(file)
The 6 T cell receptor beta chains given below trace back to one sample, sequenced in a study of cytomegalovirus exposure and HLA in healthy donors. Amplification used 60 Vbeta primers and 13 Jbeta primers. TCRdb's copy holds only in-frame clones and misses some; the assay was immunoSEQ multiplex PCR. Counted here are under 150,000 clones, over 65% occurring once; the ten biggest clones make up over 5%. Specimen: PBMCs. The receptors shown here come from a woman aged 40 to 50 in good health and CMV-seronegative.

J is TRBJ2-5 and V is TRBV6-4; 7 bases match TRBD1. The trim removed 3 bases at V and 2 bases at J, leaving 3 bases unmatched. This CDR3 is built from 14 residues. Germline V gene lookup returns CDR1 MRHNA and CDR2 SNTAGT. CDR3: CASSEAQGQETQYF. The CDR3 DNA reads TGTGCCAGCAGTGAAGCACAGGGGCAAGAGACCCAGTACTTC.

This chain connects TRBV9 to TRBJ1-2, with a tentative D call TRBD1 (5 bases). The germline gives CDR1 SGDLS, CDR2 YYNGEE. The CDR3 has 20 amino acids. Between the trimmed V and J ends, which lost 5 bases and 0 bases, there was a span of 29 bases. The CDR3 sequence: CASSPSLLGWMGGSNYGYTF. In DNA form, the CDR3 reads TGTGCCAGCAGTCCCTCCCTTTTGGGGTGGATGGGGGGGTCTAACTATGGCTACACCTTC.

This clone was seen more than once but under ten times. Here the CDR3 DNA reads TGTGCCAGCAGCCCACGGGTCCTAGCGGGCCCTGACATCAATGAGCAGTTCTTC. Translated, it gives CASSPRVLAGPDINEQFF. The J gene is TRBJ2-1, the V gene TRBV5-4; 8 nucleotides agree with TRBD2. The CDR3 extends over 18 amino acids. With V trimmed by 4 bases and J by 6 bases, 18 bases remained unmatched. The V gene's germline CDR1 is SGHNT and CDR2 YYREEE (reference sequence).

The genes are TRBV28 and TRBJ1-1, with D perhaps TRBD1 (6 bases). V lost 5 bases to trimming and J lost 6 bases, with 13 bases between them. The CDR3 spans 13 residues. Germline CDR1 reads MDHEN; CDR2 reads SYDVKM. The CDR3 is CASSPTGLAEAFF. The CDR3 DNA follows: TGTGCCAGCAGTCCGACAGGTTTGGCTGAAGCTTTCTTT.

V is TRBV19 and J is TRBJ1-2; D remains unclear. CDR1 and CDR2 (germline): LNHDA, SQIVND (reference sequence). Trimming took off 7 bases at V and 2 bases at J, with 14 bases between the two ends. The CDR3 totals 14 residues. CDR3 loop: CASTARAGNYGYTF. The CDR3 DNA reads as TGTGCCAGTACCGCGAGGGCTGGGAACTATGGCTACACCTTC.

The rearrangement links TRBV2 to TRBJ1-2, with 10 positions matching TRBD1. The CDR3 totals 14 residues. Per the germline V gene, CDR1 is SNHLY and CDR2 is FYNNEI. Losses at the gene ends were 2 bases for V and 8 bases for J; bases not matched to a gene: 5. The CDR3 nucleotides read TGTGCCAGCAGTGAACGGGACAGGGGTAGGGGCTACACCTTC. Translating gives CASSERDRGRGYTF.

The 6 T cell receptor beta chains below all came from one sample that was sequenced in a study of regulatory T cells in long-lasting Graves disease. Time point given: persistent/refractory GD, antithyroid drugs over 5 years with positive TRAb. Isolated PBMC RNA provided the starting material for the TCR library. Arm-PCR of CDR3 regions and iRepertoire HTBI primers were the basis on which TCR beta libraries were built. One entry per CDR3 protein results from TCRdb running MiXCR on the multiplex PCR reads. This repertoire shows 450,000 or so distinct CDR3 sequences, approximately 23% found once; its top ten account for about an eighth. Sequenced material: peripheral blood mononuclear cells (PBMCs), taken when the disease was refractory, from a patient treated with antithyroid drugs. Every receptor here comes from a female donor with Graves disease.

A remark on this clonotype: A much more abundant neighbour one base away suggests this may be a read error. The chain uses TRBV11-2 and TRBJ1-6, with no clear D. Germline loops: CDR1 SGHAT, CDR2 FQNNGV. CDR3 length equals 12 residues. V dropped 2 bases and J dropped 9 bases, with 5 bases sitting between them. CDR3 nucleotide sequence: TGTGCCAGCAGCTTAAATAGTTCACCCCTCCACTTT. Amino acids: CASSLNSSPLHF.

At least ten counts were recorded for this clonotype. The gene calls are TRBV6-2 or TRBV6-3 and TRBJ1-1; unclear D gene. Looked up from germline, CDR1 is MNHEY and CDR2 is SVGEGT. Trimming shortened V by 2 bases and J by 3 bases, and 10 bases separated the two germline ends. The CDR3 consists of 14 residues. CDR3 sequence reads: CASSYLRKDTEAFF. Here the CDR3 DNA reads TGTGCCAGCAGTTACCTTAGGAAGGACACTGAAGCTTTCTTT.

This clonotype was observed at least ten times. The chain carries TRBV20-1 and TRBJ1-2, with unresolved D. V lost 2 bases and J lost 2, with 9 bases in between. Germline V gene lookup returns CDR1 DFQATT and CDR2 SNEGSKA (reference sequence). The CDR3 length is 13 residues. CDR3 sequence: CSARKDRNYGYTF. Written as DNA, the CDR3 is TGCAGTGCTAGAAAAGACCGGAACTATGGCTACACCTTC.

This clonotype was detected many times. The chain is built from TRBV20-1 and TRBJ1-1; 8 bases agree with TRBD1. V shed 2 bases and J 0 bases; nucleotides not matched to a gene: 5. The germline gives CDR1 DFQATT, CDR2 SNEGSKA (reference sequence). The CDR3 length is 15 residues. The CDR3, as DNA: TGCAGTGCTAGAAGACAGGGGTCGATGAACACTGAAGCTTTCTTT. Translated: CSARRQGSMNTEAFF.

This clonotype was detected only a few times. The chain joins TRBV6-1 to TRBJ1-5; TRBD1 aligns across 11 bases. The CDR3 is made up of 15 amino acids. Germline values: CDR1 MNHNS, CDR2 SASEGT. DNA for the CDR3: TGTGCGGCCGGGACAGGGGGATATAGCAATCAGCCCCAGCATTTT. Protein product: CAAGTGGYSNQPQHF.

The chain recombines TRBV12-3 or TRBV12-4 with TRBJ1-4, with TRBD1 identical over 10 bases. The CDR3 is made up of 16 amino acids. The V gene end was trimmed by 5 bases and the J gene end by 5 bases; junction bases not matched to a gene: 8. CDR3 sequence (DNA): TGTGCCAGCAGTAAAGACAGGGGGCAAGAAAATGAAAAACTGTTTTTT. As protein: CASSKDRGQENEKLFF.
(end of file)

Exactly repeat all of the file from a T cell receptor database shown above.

The 6 T cell receptor beta chains given below trace back to one sample, sequenced in a study of cytomegalovirus exposure and HLA in healthy donors. Amplification used 60 Vbeta primers and 13 Jbeta primers. TCRdb's copy holds only in-frame clones and misses some; the assay was immunoSEQ multiplex PCR. Counted here are under 150,000 clones, over 65% occurring once; the ten biggest clones make up over 5%. Specimen: PBMCs. The receptors shown here come from a woman aged 40 to 50 in good health and CMV-seronegative.

J is TRBJ2-5 and V is TRBV6-4; 7 bases match TRBD1. The trim removed 3 bases at V and 2 bases at J, leaving 3 bases unmatched. This CDR3 is built from 14 residues. Germline V gene lookup returns CDR1 MRHNA and CDR2 SNTAGT. CDR3: CASSEAQGQETQYF. The CDR3 DNA reads TGTGCCAGCAGTGAAGCACAGGGGCAAGAGACCCAGTACTTC.

This chain connects TRBV9 to TRBJ1-2, with a tentative D call TRBD1 (5 bases). The germline gives CDR1 SGDLS, CDR2 YYNGEE. The CDR3 has 20 amino acids. Between the trimmed V and J ends, which lost 5 bases and 0 bases, there was a span of 29 bases. The CDR3 sequence: CASSPSLLGWMGGSNYGYTF. In DNA form, the CDR3 reads TGTGCCAGCAGTCCCTCCCTTTTGGGGTGGATGGGGGGGTCTAACTATGGCTACACCTTC.

This clone was seen more than once but under ten times. Here the CDR3 DNA reads TGTGCCAGCAGCCCACGGGTCCTAGCGGGCCCTGACATCAATGAGCAGTTCTTC. Translated, it gives CASSPRVLAGPDINEQFF. The J gene is TRBJ2-1, the V gene TRBV5-4; 8 nucleotides agree with TRBD2. The CDR3 extends over 18 amino acids. With V trimmed by 4 bases and J by 6 bases, 18 bases remained unmatched. The V gene's germline CDR1 is SGHNT and CDR2 YYREEE (reference sequence).

The genes are TRBV28 and TRBJ1-1, with D perhaps TRBD1 (6 bases). V lost 5 bases to trimming and J lost 6 bases, with 13 bases between them. The CDR3 spans 13 residues. Germline CDR1 reads MDHEN; CDR2 reads SYDVKM. The CDR3 is CASSPTGLAEAFF. The CDR3 DNA follows: TGTGCCAGCAGTCCGACAGGTTTGGCTGAAGCTTTCTTT.

V is TRBV19 and J is TRBJ1-2; D remains unclear. CDR1 and CDR2 (germline): LNHDA, SQIVND (reference sequence). Trimming took off 7 bases at V and 2 bases at J, with 14 bases between the two ends. The CDR3 totals 14 residues. CDR3 loop: CASTARAGNYGYTF. The CDR3 DNA reads as TGTGCCAGTACCGCGAGGGCTGGGAACTATGGCTACACCTTC.

The rearrangement links TRBV2 to TRBJ1-2, with 10 positions matching TRBD1. The CDR3 totals 14 residues. Per the germline V gene, CDR1 is SNHLY and CDR2 is FYNNEI. Losses at the gene ends were 2 bases for V and 8 bases for J; bases not matched to a gene: 5. The CDR3 nucleotides read TGTGCCAGCAGTGAACGGGACAGGGGTAGGGGCTACACCTTC. Translating gives CASSERDRGRGYTF.

The 6 T cell receptor beta chains below all came from one sample that was sequenced in a study of regulatory T cells in long-lasting Graves disease. Time point given: persistent/refractory GD, antithyroid drugs over 5 years with positive TRAb. Isolated PBMC RNA provided the starting material for the TCR library. Arm-PCR of CDR3 regions and iRepertoire HTBI primers were the basis on which TCR beta libraries were built. One entry per CDR3 protein results from TCRdb running MiXCR on the multiplex PCR reads. This repertoire shows 450,000 or so distinct CDR3 sequences, approximately 23% found once; its top ten account for about an eighth. Sequenced material: peripheral blood mononuclear cells (PBMCs), taken when the disease was refractory, from a patient treated with antithyroid drugs. Every receptor here comes from a female donor with Graves disease.

A remark on this clonotype: A much more abundant neighbour one base away suggests this may be a read error. The chain uses TRBV11-2 and TRBJ1-6, with no clear D. Germline loops: CDR1 SGHAT, CDR2 FQNNGV. CDR3 length equals 12 residues. V dropped 2 bases and J dropped 9 bases, with 5 bases sitting between them. CDR3 nucleotide sequence: TGTGCCAGCAGCTTAAATAGTTCACCCCTCCACTTT. Amino acids: CASSLNSSPLHF.

At least ten counts were recorded for this clonotype. The gene calls are TRBV6-2 or TRBV6-3 and TRBJ1-1; unclear D gene. Looked up from germline, CDR1 is MNHEY and CDR2 is SVGEGT. Trimming shortened V by 2 bases and J by 3 bases, and 10 bases separated the two germline ends. The CDR3 consists of 14 residues. CDR3 sequence reads: CASSYLRKDTEAFF. Here the CDR3 DNA reads TGTGCCAGCAGTTACCTTAGGAAGGACACTGAAGCTTTCTTT.

This clonotype was observed at least ten times. The chain carries TRBV20-1 and TRBJ1-2, with unresolved D. V lost 2 bases and J lost 2, with 9 bases in between. Germline V gene lookup returns CDR1 DFQATT and CDR2 SNEGSKA (reference sequence). The CDR3 length is 13 residues. CDR3 sequence: CSARKDRNYGYTF. Written as DNA, the CDR3 is TGCAGTGCTAGAAAAGACCGGAACTATGGCTACACCTTC.

This clonotype was detected many times. The chain is built from TRBV20-1 and TRBJ1-1; 8 bases agree with TRBD1. V shed 2 bases and J 0 bases; nucleotides not matched to a gene: 5. The germline gives CDR1 DFQATT, CDR2 SNEGSKA (reference sequence). The CDR3 length is 15 residues. The CDR3, as DNA: TGCAGTGCTAGAAGACAGGGGTCGATGAACACTGAAGCTTTCTTT. Translated: CSARRQGSMNTEAFF.

This clonotype was detected only a few times. The chain joins TRBV6-1 to TRBJ1-5; TRBD1 aligns across 11 bases. The CDR3 is made up of 15 amino acids. Germline values: CDR1 MNHNS, CDR2 SASEGT. DNA for the CDR3: TGTGCGGCCGGGACAGGGGGATATAGCAATCAGCCCCAGCATTTT. Protein product: CAAGTGGYSNQPQHF.

The chain recombines TRBV12-3 or TRBV12-4 with TRBJ1-4, with TRBD1 identical over 10 bases. The CDR3 is made up of 16 amino acids. The V gene end was trimmed by 5 bases and the J gene end by 5 bases; junction bases not matched to a gene: 8. CDR3 sequence (DNA): TGTGCCAGCAGTAAAGACAGGGGGCAAGAAAATGAAAAACTGTTTTTT. As protein: CASSKDRGQENEKLFF.